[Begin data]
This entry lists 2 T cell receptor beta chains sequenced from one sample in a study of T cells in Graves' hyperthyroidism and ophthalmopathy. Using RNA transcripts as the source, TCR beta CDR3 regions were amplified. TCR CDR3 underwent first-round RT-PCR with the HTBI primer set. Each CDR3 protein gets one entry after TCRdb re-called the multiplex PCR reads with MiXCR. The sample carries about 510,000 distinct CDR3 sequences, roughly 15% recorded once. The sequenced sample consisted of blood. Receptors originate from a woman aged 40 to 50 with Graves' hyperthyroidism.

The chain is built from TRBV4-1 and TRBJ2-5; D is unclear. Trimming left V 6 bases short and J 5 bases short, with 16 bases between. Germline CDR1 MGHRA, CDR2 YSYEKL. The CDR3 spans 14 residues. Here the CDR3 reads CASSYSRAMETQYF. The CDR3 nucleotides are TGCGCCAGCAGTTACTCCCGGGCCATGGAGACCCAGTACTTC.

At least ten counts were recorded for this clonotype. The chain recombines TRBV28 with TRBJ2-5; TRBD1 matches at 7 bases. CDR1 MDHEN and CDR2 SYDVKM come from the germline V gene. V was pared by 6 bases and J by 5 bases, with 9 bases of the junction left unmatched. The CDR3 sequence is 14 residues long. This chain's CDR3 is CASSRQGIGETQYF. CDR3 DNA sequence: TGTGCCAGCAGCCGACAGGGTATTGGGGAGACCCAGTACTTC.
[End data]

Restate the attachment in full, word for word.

This entry lists 2 T cell receptor beta chains sequenced from one sample in a study of T cells in Graves' hyperthyroidism and ophthalmopathy. Using RNA transcripts as the source, TCR beta CDR3 regions were amplified. TCR CDR3 underwent first-round RT-PCR with the HTBI primer set. Each CDR3 protein gets one entry after TCRdb re-called the multiplex PCR reads with MiXCR. The sample carries about 510,000 distinct CDR3 sequences, roughly 15% recorded once. The sequenced sample consisted of blood. Receptors originate from a woman aged 40 to 50 with Graves' hyperthyroidism.

The chain is built from TRBV4-1 and TRBJ2-5; D is unclear. Trimming left V 6 bases short and J 5 bases short, with 16 bases between. Germline CDR1 MGHRA, CDR2 YSYEKL. The CDR3 spans 14 residues. Here the CDR3 reads CASSYSRAMETQYF. The CDR3 nucleotides are TGCGCCAGCAGTTACTCCCGGGCCATGGAGACCCAGTACTTC.

At least ten counts were recorded for this clonotype. The chain recombines TRBV28 with TRBJ2-5; TRBD1 matches at 7 bases. CDR1 MDHEN and CDR2 SYDVKM come from the germline V gene. V was pared by 6 bases and J by 5 bases, with 9 bases of the junction left unmatched. The CDR3 sequence is 14 residues long. This chain's CDR3 is CASSRQGIGETQYF. CDR3 DNA sequence: TGTGCCAGCAGCCGACAGGGTATTGGGGAGACCCAGTACTTC.